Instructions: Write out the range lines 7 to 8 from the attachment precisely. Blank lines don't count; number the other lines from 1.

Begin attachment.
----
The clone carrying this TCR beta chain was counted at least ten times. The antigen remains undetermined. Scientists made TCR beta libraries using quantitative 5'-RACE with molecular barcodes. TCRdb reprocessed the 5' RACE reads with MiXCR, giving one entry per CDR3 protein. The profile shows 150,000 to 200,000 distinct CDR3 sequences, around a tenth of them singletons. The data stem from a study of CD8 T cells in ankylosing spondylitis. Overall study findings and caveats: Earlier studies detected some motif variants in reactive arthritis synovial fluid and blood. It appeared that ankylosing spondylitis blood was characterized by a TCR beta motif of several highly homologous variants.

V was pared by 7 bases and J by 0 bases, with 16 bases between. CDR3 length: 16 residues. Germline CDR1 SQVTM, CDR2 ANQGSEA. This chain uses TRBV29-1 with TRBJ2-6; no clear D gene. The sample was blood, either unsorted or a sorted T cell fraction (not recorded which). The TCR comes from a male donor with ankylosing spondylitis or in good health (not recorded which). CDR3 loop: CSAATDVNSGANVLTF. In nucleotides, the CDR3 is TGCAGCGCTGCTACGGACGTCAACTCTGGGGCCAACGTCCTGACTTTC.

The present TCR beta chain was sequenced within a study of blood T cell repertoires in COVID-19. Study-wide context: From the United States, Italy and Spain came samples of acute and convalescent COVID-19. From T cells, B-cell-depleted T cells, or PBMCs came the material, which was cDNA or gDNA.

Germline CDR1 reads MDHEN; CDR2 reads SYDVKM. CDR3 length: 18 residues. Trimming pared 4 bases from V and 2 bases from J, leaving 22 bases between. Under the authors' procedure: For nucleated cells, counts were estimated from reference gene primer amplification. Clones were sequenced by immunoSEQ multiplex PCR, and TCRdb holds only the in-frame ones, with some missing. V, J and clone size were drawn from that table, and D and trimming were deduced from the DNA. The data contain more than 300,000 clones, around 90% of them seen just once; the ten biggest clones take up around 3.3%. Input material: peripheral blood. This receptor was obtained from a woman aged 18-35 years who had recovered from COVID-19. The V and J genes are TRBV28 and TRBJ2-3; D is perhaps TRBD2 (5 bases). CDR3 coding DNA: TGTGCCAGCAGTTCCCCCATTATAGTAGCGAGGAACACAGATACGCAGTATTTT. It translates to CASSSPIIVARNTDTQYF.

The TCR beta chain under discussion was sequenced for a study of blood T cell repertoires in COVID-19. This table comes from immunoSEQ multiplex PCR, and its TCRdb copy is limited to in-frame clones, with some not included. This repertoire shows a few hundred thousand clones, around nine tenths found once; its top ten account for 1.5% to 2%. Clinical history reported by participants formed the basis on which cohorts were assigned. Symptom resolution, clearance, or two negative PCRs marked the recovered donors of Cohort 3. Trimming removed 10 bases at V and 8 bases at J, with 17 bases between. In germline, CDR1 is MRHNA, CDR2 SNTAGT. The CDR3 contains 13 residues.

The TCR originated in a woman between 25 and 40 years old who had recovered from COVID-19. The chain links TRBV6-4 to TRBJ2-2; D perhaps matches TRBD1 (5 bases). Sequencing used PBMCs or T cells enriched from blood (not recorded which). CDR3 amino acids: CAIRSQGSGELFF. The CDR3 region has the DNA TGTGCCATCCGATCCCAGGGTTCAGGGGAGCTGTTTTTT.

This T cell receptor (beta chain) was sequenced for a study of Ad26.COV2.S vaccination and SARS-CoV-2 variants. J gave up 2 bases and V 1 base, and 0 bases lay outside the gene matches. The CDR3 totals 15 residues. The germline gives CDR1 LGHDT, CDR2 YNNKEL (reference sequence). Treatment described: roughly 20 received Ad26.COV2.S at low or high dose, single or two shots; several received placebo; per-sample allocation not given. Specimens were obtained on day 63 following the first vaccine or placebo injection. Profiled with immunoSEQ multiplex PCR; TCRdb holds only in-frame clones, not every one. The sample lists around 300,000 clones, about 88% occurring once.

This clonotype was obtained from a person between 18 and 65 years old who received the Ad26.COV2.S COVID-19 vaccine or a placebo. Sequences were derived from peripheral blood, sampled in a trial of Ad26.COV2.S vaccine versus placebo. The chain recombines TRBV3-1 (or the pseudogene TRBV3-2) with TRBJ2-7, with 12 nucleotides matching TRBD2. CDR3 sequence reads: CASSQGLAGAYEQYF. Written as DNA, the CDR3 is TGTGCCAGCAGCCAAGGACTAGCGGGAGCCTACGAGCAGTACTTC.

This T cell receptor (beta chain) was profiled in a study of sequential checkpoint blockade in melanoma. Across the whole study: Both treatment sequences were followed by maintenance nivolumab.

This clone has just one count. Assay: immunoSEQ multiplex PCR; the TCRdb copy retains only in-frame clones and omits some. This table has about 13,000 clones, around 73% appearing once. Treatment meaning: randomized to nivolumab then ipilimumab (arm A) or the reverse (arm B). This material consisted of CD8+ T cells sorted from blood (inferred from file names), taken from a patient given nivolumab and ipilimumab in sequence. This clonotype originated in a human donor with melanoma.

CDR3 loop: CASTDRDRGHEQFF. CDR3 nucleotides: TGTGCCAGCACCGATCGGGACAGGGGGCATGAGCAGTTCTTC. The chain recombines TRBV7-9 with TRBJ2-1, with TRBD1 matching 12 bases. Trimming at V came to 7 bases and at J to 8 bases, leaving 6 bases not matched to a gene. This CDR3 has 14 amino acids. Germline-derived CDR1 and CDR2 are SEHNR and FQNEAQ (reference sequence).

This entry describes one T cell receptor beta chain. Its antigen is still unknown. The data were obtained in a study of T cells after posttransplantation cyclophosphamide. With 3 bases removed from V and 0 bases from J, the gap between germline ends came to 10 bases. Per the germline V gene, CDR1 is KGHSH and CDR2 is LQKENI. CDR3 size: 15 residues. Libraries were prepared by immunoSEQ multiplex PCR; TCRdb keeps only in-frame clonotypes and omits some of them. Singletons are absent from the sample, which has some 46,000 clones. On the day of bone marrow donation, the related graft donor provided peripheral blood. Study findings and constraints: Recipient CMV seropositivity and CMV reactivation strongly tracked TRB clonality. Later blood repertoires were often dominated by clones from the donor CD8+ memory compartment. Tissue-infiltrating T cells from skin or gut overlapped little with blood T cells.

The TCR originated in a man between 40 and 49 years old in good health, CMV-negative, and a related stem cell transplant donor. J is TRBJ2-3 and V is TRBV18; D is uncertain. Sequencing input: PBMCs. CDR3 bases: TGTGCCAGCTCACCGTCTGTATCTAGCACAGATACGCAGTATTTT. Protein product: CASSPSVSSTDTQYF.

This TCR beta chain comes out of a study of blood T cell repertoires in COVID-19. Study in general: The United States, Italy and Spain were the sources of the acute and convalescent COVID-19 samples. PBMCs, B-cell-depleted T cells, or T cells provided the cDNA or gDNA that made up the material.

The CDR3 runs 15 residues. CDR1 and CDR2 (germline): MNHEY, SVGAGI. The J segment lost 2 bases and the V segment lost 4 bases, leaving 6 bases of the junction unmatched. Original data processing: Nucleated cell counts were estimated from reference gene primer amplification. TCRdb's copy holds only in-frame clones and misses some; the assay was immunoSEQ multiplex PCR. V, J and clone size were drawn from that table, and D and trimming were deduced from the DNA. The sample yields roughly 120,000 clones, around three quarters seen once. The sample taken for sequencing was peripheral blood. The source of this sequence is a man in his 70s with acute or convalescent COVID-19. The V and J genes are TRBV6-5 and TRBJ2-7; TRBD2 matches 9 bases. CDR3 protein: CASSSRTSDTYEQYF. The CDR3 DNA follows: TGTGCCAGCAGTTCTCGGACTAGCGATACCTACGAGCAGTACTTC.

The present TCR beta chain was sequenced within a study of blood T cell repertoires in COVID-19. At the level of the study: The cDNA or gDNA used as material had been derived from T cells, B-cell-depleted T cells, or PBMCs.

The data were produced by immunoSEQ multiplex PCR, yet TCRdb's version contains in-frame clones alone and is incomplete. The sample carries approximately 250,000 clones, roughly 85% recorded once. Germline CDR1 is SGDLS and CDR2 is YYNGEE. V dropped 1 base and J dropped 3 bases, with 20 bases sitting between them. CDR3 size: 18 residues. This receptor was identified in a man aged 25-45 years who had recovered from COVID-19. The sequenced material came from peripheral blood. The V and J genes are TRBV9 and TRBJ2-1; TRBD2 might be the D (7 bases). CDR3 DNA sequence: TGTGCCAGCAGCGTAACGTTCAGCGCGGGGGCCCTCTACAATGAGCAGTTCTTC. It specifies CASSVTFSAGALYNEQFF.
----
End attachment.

This T cell receptor (beta chain) was sequenced for a study of Ad26.COV2.S vaccination and SARS-CoV-2 variants. J gave up 2 bases and V 1 base, and 0 bases lay outside the gene matches. The CDR3 totals 15 residues. The germline gives CDR1 LGHDT, CDR2 YNNKEL (reference sequence). Treatment described: roughly 20 received Ad26.COV2.S at low or high dose, single or two shots; several received placebo; per-sample allocation not given. Specimens were obtained on day 63 following the first vaccine or placebo injection. Profiled with immunoSEQ multiplex PCR; TCRdb holds only in-frame clones, not every one. The sample lists around 300,000 clones, about 88% occurring once.

This clonotype was obtained from a person between 18 and 65 years old who received the Ad26.COV2.S COVID-19 vaccine or a placebo. Sequences were derived from peripheral blood, sampled in a trial of Ad26.COV2.S vaccine versus placebo. The chain recombines TRBV3-1 (or the pseudogene TRBV3-2) with TRBJ2-7, with 12 nucleotides matching TRBD2. CDR3 sequence reads: CASSQGLAGAYEQYF. Written as DNA, the CDR3 is TGTGCCAGCAGCCAAGGACTAGCGGGAGCCTACGAGCAGTACTTC.